Sue Hamilton

I’d like to recommend the work of Sue Hamilton, a British Buddhist scholar. Be warned though, this is dense academic stuff requiring some work and patience to understand. If you’d like to dip your toes in, try A Handful of Leaves which is only 12 pages long.

Hamilton explores the earliest sources (rather than also looking at the Abhidhamma and commentaries) and I’ve found the conclusions she (quite painstakingly) comes to, very helpful, clarifying and simplifying. The Buddha, Hamilton says, is not interested in ‘what a human being is’ but rather, ‘How a human being works.’ For Hamilton (and myself) the Buddha is a pragmatist, offering help in making human life work better, rather than worrying about trying to answer philosophical questions.

In the paper above, she looks at the question, ‘If there is no self, what is it that is saved?’ And concludes that the Buddha would have remained silent in the face of such a question, being interested instead in the way that human conditioning works to keep each human fettered. She points instead to how each of us might directly know the way that the process that keeps us in ‘the round of [subjective] samsara’, works.

P.S. The Atthakavagga, one of the oldest books of the Sutta Pitaka, does not give a clear-cut goal such as nirvana, but describes the ideal person, characterized by simplicity and stability.

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  1. Sean Wright
    Posted February 25, 2017 at 6:16 pm | Permalink

    Thanks for the recommendation. A Handful of Leaves does require an alert mind to read 🙂

  2. Tony Reardon
    Posted February 26, 2017 at 8:55 am | Permalink

    I’ve never really checked Handful of Leaves but have now discovered ‘The Library’ which is pretty impressive.

    The importance to me of any of this reading is it’s helpful [or not] connection to my experience/mindfulness and although clearly not a practitioner herself, I’ve that found Hamilton’s writing tends ultimately to simplify my mind.

    • Sean Wright
      Posted February 26, 2017 at 2:40 pm | Permalink

      Tony I agree. I find that a broad selection of writing can help me understand other sources. It was only after I read some of Stephen Batchelor’s interpretations or re-wordings that I could go back and under stand some of what was being said in Tibetan writings. Sometimes the English translation isn’t a good fit for the concept.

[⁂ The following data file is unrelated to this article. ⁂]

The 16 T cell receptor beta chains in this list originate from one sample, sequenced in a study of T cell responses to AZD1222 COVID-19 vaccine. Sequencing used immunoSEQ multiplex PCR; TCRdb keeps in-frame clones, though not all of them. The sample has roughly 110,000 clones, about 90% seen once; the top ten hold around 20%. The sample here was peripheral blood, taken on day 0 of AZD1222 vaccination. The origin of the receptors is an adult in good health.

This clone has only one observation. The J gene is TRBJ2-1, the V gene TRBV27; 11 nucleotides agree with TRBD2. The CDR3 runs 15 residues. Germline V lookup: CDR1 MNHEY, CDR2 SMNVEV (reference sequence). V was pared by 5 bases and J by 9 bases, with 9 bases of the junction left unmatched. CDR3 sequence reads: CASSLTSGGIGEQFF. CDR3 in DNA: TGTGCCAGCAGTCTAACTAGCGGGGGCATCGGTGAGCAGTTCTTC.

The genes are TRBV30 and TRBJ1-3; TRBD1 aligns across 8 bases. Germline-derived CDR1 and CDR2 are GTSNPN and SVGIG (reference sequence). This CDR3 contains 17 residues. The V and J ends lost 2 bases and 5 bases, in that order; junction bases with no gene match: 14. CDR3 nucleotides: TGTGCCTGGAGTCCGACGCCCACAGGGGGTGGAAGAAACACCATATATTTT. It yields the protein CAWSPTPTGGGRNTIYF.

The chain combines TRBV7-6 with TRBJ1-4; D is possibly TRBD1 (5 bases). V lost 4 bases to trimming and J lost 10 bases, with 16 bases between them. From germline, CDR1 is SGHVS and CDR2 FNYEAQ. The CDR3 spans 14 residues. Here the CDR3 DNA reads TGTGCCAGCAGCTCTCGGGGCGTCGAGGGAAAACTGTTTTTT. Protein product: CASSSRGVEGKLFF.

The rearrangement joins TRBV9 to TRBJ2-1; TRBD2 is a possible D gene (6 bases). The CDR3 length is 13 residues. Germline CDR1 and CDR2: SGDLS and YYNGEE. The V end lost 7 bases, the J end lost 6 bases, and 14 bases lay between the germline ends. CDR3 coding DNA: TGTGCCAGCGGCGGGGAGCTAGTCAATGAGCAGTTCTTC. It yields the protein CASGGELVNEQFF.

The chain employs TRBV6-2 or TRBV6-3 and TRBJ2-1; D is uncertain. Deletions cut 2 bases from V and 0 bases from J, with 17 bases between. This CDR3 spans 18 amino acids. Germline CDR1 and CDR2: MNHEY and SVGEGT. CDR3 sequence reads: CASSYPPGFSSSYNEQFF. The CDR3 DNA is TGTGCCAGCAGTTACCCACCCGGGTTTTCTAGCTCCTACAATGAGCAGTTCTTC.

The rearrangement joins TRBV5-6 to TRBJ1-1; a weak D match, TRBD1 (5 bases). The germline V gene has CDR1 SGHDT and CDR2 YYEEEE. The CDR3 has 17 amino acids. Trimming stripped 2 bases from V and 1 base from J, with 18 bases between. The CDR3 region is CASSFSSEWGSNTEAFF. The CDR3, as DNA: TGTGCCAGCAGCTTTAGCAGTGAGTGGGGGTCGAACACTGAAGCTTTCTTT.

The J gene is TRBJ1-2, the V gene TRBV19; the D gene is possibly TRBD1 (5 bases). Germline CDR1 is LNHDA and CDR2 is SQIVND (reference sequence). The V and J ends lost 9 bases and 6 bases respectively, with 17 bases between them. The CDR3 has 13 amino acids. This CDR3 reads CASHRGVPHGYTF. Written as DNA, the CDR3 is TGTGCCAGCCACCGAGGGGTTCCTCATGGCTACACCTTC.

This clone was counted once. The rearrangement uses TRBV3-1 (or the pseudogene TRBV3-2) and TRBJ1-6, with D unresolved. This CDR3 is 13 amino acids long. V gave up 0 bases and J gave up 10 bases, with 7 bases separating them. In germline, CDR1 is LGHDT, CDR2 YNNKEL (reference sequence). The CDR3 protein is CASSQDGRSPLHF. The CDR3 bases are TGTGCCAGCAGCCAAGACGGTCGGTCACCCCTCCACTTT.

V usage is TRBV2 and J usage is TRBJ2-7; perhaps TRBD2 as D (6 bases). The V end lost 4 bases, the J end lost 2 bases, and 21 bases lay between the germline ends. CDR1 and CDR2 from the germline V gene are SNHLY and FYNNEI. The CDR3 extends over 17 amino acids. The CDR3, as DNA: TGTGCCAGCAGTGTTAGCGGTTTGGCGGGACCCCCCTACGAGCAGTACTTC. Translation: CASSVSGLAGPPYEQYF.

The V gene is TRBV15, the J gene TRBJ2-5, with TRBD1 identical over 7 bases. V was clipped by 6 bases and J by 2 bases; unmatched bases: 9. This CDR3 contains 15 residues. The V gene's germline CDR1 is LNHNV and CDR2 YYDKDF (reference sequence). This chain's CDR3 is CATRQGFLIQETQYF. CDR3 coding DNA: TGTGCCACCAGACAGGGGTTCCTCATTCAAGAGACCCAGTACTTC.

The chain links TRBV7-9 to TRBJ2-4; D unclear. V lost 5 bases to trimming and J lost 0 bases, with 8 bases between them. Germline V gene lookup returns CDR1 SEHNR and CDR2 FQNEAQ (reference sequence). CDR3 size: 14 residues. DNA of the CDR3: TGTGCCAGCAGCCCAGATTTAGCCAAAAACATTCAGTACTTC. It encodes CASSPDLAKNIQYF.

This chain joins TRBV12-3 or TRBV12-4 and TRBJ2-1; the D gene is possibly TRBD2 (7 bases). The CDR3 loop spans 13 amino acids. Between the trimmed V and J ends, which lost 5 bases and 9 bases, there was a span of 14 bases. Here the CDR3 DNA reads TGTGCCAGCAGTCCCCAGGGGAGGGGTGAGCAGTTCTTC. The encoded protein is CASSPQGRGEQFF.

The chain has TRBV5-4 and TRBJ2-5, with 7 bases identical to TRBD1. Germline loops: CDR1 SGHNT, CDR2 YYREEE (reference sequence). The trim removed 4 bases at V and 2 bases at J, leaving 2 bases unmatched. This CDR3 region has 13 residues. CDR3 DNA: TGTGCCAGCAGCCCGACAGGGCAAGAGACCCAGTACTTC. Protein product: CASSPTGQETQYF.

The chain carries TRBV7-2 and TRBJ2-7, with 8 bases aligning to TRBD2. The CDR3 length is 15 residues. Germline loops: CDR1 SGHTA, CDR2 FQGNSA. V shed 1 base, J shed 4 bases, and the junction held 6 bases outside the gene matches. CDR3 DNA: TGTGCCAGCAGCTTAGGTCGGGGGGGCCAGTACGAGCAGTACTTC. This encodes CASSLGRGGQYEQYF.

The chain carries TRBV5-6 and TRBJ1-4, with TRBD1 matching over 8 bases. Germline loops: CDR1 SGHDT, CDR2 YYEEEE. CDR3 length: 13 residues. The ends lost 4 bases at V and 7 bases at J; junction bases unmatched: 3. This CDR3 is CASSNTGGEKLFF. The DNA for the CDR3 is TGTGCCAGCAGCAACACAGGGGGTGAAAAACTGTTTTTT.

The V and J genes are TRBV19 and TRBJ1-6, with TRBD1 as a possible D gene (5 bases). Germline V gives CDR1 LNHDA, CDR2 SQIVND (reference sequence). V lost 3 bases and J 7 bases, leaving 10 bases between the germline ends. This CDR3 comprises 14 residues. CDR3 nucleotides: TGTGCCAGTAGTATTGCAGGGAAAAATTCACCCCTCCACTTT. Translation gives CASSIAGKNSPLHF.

Where is this library of which you speak 😀

      • Tony Reardon
        Posted February 27, 2017 at 2:00 pm | Permalink

        the most important thing for me about reading and the meaning of words is the help/or not that it gives me i.e. that it’s not just intellectual.

        here’s a little sample of Sue Hamilton that you might like.

        Here is a small sample of Sue Hamilton’s writing [the underlining and brackets are mine. I think that what it shows is the practical and non-metaphysical nature of the Buddha’s teaching, but also, if you look at the piece I’ve underlined, the radical nature of what he suggests. He is of course offering something that we might work with, not making defining statements about the nature of reality, he’s way too practical for that.

        “What this teaching does is to shift the focus of investigation from ontology to epistemology. That is say, into the milieu of intense metaphysical questioning and
        ontological theories relating to the self and the world, the Buddha
        interjects the claim that all one has access to is one’s own subjective
        cognitive process. One cannot get outside of this to see or check what
        might be the case external to it, but one can nevertheless understand
        how it works.

        This involves understanding how it [our subjective process] is involved in the structuring of the way we experience the world about us. The texts make reference to the way one’s perceiving apparatus [our seeing hearing etc.] processes the ‘raw’ data of experience into increasingly identifiable, refined, and sophisticated categories, the whole process involving ‘making manifold [i.e. papanca = making many] that which is not really manifold [not really many]’.”

        “ the action -consequence mechanism that mattered lay in one’s state of mind, he
        said, and no one had access to that but oneself.”

        “……if the focus lies in understanding the nature of knowing
        as opposed to the nature of things, as it were, independent of our
        knowing faculties, then it follows that nothing one knows is one’s self.
        Whatever might be its nature or ontological status, a knowing subject
        cannot objectify itself in order to be known by itself.”

        “if it is one’s perceiving apparatus that processes all experiential data, then this is
        what forms the matrix of dependent origination: whatever one experiences is dependently originated in subjective experiencing processes. This means not only that there is a direct correlation between subjectivity and objectivity, but also that what makes the
        dependently originated phenomena of cyclical existence impermanent
        is their experiential nature.”

  3. Posted February 27, 2017 at 8:58 pm | Permalink

    Much appreciated Tony, I’ll add the link to my reading list.

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